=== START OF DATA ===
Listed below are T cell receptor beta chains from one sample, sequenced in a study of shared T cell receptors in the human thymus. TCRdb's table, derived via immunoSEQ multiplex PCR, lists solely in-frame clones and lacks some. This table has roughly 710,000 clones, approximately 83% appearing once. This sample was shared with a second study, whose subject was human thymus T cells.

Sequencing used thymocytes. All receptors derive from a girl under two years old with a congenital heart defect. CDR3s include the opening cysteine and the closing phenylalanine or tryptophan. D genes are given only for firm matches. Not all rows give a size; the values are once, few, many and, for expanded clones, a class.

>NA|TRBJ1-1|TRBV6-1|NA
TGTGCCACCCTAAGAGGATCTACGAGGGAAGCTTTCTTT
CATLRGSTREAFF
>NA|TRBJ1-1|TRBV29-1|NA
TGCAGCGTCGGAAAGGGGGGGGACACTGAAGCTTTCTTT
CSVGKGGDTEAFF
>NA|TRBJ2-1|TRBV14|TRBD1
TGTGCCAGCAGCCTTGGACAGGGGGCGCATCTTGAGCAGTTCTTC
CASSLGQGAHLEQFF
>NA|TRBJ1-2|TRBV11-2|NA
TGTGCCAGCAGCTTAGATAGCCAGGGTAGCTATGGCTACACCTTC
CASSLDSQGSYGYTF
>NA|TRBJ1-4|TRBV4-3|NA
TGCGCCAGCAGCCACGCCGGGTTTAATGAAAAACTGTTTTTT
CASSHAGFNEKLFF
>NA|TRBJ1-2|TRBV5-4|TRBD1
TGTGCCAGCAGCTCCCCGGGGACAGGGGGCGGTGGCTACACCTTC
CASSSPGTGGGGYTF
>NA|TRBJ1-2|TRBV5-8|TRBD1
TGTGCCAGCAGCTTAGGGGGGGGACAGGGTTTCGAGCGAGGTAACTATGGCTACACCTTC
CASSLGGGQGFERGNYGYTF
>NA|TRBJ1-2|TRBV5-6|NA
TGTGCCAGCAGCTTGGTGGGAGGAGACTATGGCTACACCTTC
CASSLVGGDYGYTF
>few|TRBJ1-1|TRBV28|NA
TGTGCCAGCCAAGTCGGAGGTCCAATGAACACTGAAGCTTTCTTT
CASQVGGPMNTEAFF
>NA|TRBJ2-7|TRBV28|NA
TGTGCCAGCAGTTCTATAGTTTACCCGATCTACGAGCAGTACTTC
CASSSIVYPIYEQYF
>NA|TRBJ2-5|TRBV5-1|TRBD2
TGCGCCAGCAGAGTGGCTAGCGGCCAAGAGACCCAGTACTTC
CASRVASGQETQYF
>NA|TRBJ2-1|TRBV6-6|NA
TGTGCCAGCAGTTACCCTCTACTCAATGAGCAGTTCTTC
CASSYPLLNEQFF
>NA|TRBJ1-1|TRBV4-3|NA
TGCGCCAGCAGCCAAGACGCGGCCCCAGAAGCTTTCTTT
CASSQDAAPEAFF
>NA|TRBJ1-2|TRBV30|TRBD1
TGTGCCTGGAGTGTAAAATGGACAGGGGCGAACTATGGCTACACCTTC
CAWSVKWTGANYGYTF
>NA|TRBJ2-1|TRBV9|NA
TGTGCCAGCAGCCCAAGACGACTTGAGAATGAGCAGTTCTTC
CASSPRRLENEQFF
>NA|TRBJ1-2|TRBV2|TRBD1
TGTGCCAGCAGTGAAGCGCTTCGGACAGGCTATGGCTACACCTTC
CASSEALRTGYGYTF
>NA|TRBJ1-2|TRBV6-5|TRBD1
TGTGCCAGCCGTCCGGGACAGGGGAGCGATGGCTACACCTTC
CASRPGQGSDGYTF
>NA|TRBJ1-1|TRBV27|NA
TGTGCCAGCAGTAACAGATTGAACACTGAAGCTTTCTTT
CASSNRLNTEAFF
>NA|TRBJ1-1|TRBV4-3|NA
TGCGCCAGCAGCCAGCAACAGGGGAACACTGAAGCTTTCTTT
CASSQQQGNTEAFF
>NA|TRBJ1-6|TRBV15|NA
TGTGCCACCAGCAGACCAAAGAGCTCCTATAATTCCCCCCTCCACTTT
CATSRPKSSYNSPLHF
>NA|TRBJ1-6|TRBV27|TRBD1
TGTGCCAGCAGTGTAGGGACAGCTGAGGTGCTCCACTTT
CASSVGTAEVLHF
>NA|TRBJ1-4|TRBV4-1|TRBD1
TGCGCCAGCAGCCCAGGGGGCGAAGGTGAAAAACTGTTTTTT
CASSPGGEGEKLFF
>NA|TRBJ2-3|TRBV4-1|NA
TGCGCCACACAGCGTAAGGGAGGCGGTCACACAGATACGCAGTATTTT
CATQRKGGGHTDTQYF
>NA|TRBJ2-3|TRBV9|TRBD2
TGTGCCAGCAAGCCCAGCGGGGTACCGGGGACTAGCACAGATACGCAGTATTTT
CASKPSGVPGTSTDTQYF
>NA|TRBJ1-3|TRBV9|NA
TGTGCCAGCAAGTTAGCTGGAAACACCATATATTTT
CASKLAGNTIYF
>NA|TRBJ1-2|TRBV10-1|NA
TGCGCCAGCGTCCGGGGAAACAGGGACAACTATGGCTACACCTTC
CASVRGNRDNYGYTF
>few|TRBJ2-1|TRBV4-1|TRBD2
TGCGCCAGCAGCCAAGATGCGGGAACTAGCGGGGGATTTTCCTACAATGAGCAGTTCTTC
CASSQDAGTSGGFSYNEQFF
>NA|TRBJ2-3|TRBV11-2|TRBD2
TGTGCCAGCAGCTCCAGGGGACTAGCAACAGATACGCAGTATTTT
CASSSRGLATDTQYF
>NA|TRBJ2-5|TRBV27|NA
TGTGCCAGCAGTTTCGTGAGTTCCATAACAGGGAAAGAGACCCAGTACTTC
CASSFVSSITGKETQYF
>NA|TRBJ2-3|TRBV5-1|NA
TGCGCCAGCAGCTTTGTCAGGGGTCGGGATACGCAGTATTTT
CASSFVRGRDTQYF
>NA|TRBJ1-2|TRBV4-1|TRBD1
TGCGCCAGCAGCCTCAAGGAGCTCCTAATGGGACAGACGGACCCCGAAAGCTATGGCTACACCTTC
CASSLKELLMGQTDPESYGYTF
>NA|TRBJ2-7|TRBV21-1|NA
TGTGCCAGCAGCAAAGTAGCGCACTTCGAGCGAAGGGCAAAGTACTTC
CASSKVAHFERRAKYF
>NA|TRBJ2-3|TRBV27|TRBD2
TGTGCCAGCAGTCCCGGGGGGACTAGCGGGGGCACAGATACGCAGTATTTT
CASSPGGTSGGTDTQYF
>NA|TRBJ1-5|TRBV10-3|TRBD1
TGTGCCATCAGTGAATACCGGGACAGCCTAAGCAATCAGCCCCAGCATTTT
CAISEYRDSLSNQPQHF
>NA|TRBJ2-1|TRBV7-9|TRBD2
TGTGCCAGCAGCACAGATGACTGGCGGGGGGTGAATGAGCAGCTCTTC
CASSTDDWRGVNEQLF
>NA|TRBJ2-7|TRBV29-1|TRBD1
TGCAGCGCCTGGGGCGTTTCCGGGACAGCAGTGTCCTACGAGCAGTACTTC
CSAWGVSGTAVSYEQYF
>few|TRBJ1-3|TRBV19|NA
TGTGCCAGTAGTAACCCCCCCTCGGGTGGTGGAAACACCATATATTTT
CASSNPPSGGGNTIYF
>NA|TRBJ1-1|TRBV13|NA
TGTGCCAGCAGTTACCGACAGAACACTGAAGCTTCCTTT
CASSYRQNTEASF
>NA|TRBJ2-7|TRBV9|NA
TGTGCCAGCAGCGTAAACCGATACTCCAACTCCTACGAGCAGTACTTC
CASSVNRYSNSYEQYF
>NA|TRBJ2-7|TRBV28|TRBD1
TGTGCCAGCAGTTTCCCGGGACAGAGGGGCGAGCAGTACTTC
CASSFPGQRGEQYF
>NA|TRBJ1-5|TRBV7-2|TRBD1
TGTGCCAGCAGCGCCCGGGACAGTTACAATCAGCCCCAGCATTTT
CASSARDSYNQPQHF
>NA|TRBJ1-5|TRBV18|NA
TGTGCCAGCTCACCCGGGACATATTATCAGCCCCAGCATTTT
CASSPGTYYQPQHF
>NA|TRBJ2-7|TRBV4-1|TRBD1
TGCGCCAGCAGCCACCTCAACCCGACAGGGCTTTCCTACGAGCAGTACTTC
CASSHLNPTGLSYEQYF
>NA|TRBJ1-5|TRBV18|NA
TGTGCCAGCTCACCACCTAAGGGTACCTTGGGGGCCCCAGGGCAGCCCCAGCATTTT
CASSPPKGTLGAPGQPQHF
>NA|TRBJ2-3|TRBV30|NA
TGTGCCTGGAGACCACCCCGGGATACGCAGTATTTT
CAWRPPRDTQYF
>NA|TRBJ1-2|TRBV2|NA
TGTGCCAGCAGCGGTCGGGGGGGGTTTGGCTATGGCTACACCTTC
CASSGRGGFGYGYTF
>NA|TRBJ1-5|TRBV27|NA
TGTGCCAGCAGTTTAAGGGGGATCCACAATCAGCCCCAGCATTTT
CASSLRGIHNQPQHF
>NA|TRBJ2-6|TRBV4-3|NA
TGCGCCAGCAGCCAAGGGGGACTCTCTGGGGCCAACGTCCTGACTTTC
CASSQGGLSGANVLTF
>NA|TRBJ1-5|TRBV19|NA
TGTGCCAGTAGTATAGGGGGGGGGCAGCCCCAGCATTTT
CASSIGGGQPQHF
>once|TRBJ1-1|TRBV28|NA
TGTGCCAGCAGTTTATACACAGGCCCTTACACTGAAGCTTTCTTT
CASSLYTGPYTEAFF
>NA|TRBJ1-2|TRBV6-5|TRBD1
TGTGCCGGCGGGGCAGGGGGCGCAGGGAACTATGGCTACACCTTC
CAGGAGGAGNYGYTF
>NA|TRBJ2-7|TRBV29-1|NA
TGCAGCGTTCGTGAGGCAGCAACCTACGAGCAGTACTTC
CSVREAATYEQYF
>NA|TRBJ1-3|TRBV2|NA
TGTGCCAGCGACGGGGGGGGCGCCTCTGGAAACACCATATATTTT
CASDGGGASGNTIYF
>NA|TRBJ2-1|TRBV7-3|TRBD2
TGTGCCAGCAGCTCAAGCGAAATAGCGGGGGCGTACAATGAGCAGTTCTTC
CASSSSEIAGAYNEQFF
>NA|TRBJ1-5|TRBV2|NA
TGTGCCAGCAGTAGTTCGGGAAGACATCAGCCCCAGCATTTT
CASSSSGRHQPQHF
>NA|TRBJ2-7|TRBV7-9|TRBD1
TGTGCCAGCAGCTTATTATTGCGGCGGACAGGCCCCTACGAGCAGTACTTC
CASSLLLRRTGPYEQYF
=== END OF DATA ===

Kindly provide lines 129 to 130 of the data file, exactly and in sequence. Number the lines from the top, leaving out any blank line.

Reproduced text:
>NA|TRBJ2-7|TRBV4-1|TRBD1
TGCGCCAGCAGCCACCTCAACCCGACAGGGCTTTCCTACGAGCAGTACTTC